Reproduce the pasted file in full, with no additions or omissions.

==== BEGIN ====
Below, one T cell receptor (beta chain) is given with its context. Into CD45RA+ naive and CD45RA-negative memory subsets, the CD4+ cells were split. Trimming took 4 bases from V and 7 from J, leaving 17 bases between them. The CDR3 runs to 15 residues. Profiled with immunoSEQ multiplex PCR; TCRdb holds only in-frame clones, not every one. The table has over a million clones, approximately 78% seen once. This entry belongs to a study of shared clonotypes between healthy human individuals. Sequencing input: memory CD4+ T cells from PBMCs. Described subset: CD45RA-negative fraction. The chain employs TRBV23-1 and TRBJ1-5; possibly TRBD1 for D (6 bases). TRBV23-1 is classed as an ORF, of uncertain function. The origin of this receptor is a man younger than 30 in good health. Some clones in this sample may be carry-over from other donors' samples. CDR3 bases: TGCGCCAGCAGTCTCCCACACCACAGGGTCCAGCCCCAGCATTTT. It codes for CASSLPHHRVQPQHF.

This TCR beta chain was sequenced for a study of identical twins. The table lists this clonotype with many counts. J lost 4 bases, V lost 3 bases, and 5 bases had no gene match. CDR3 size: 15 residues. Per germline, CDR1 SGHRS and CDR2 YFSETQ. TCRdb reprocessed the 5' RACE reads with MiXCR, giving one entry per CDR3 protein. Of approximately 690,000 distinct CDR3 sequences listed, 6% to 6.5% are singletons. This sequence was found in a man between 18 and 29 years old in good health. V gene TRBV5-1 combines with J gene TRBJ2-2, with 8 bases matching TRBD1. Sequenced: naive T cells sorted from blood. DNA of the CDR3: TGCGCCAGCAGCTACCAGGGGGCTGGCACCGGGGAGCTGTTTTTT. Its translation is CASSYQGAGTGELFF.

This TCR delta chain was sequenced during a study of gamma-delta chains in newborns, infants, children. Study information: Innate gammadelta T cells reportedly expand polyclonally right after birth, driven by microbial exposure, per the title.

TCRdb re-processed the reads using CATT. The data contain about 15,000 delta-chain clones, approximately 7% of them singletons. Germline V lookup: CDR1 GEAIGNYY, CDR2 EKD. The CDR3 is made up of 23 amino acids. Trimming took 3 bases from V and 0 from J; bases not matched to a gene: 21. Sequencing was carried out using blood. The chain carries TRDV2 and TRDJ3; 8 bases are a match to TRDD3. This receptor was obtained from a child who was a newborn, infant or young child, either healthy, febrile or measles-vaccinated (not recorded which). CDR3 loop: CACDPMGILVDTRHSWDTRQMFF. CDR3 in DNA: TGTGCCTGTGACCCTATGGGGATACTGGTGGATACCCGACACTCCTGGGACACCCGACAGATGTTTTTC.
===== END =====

Below, one T cell receptor (beta chain) is given with its context. Into CD45RA+ naive and CD45RA-negative memory subsets, the CD4+ cells were split. Trimming took 4 bases from V and 7 from J, leaving 17 bases between them. The CDR3 runs to 15 residues. Profiled with immunoSEQ multiplex PCR; TCRdb holds only in-frame clones, not every one. The table has over a million clones, approximately 78% seen once. This entry belongs to a study of shared clonotypes between healthy human individuals. Sequencing input: memory CD4+ T cells from PBMCs. Described subset: CD45RA-negative fraction. The chain employs TRBV23-1 and TRBJ1-5; possibly TRBD1 for D (6 bases). TRBV23-1 is classed as an ORF, of uncertain function. The origin of this receptor is a man younger than 30 in good health. Some clones in this sample may be carry-over from other donors' samples. CDR3 bases: TGCGCCAGCAGTCTCCCACACCACAGGGTCCAGCCCCAGCATTTT. It codes for CASSLPHHRVQPQHF.

This TCR beta chain was sequenced for a study of identical twins. The table lists this clonotype with many counts. J lost 4 bases, V lost 3 bases, and 5 bases had no gene match. CDR3 size: 15 residues. Per germline, CDR1 SGHRS and CDR2 YFSETQ. TCRdb reprocessed the 5' RACE reads with MiXCR, giving one entry per CDR3 protein. Of approximately 690,000 distinct CDR3 sequences listed, 6% to 6.5% are singletons. This sequence was found in a man between 18 and 29 years old in good health. V gene TRBV5-1 combines with J gene TRBJ2-2, with 8 bases matching TRBD1. Sequenced: naive T cells sorted from blood. DNA of the CDR3: TGCGCCAGCAGCTACCAGGGGGCTGGCACCGGGGAGCTGTTTTTT. Its translation is CASSYQGAGTGELFF.

This TCR delta chain was sequenced during a study of gamma-delta chains in newborns, infants, children. Study information: Innate gammadelta T cells reportedly expand polyclonally right after birth, driven by microbial exposure, per the title.

TCRdb re-processed the reads using CATT. The data contain about 15,000 delta-chain clones, approximately 7% of them singletons. Germline V lookup: CDR1 GEAIGNYY, CDR2 EKD. The CDR3 is made up of 23 amino acids. Trimming took 3 bases from V and 0 from J; bases not matched to a gene: 21. Sequencing was carried out using blood. The chain carries TRDV2 and TRDJ3; 8 bases are a match to TRDD3. This receptor was obtained from a child who was a newborn, infant or young child, either healthy, febrile or measles-vaccinated (not recorded which). CDR3 loop: CACDPMGILVDTRHSWDTRQMFF. CDR3 in DNA: TGTGCCTGTGACCCTATGGGGATACTGGTGGATACCCGACACTCCTGGGACACCCGACAGATGTTTTTC.